• Meanwhile, the price for highly competitive LNG cargoes to the region has continued to moderate with the prompt month Dutch Title Transfer Facility European benchmark pivoting around $30/MMBtu – this after prices reached $60 in late December off of nuclear outage announcements in France. Mild weather, strong LNG imports, a well-stocked Asian demand has kept upward resistance on prices for the time being. 
  • On 1/5, NYISO filed at FERC a proposal to exempt from its version of the Minimum Offer Price Rule (MOPR) resources required to satisfy the goals of the state’s Climate Leadership and Community Protection Act, which requires 70 percent renewable generation by 2030 and 100% carbon free generation by 2040. NYISO also proposed a capacity accreditation framework pursuant to which NYISO will evaluate on an annual basis the capacity accreditation of all resource types.  NYISO proposed that its MOPR reforms take effect in April 2022 and implementation of the capacity accreditation in May 2024. In its filing, the NYISO emphasized the proposals were a product of an extensive stakeholder process that resulted in 82.03% approval by the Management Committee.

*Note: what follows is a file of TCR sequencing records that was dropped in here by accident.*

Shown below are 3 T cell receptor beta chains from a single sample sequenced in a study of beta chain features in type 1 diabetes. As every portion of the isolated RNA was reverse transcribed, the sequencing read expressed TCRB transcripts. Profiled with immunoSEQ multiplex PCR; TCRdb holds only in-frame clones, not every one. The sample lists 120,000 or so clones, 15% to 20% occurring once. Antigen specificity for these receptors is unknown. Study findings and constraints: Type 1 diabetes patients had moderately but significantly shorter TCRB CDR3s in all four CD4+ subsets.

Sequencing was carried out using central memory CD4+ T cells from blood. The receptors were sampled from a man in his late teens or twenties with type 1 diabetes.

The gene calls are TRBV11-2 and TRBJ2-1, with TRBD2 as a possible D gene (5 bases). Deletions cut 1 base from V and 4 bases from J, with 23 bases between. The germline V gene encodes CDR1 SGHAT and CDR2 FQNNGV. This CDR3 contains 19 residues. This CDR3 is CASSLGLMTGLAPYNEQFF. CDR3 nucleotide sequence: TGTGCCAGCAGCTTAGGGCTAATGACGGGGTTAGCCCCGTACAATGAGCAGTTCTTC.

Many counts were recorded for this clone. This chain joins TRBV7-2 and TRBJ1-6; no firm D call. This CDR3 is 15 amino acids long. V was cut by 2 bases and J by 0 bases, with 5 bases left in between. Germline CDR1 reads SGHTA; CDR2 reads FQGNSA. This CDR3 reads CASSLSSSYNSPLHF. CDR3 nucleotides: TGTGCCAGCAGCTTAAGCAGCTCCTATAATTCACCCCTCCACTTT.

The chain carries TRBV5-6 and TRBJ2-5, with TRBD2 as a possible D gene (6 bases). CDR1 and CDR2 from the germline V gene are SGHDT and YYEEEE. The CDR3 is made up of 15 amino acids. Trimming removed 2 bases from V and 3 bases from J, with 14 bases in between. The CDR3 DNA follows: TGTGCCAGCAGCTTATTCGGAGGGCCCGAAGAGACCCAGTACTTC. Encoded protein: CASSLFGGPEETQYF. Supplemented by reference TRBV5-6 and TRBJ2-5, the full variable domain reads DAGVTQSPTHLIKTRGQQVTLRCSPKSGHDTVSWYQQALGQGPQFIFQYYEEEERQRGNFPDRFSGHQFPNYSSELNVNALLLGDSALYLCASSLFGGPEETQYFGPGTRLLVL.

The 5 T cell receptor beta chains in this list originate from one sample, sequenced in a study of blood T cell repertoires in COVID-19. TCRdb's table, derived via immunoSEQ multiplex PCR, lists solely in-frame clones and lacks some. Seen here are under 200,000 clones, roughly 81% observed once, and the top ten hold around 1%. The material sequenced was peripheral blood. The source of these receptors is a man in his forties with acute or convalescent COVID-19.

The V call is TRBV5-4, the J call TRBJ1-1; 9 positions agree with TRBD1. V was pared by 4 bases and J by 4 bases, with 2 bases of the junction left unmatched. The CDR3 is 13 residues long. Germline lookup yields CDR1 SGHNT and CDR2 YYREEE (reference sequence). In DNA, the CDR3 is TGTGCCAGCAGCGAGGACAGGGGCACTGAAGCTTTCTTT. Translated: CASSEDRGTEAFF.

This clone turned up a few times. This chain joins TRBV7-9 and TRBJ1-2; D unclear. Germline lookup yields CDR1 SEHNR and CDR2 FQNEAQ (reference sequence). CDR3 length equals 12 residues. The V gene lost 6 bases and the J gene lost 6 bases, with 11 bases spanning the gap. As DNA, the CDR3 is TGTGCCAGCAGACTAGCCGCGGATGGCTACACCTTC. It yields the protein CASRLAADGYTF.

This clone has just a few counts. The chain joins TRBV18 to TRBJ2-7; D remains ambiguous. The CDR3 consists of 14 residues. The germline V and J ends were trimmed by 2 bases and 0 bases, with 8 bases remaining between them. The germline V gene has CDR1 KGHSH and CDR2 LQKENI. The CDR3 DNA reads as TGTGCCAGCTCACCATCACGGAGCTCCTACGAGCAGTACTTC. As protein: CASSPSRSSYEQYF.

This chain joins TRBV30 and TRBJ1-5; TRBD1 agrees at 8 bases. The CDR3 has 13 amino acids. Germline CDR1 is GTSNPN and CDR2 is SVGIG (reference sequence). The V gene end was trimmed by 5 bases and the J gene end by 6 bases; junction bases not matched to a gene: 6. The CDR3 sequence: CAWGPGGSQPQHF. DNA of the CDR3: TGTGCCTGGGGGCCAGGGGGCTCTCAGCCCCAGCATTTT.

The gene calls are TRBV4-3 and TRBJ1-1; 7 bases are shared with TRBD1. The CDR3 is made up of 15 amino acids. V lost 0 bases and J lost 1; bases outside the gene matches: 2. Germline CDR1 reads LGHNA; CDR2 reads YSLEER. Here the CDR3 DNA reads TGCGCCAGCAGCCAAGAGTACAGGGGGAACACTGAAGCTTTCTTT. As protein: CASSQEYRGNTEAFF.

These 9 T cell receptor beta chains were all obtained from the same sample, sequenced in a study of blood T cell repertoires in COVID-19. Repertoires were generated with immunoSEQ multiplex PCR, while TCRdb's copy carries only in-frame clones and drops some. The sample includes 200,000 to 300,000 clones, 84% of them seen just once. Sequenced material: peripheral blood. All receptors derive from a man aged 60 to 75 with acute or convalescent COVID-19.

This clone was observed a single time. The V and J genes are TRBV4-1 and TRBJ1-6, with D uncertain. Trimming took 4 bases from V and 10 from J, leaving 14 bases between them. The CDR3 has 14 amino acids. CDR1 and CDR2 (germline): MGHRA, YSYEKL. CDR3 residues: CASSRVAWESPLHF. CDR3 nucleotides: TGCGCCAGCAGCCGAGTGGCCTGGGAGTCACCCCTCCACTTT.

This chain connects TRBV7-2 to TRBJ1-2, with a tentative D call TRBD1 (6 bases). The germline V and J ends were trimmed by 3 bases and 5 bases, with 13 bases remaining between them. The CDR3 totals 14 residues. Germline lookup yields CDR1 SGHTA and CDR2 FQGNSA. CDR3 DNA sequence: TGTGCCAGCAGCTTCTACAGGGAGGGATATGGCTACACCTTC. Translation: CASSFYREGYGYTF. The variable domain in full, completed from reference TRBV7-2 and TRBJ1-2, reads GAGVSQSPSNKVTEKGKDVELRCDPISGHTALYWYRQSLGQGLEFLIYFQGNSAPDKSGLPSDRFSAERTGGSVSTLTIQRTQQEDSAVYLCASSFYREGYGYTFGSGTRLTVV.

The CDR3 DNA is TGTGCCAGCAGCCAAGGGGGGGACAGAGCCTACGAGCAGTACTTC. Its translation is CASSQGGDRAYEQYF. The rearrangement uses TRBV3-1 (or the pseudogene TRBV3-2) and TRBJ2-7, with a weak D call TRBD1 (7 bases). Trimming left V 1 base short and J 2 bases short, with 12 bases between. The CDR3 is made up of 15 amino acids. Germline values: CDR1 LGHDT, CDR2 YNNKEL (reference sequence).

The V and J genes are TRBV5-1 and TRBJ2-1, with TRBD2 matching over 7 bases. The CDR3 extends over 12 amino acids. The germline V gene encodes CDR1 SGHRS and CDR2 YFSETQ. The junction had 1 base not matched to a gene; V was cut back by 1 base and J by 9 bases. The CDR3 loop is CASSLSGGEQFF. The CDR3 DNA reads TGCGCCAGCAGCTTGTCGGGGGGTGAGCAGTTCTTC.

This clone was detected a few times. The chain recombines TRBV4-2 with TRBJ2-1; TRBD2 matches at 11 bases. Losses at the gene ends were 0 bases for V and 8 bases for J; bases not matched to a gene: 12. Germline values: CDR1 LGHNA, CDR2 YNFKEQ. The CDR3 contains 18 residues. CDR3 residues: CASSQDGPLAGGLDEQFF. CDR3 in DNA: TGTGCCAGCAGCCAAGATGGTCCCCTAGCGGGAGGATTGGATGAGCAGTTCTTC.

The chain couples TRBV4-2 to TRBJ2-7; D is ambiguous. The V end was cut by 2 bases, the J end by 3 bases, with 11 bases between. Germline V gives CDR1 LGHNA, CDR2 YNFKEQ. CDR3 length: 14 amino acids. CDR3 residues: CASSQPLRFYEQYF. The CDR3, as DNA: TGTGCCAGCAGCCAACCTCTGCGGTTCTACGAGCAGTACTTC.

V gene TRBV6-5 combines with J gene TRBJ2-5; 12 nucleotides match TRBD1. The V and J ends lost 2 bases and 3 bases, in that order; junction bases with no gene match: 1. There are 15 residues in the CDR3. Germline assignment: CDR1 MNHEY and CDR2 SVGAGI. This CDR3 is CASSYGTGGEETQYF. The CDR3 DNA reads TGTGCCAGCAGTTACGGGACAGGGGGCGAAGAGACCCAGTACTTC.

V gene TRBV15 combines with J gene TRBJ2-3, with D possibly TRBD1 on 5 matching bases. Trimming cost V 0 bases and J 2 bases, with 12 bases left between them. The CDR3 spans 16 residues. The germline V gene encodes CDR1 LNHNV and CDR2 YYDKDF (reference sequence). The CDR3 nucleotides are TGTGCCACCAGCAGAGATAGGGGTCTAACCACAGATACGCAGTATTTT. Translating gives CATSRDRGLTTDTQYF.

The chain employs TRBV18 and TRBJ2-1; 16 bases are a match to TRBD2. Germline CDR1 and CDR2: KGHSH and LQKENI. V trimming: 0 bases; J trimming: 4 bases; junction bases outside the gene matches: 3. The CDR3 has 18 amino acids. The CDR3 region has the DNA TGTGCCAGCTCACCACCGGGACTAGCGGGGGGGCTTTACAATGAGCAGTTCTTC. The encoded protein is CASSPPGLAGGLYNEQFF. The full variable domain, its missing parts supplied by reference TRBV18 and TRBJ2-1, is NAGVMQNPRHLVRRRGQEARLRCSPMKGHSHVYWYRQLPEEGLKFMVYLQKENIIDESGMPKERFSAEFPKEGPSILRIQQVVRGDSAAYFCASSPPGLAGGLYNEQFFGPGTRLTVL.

ERCOT Energy Summary

CAISO, Desert Southwest and Pacific Northwest Energy Summary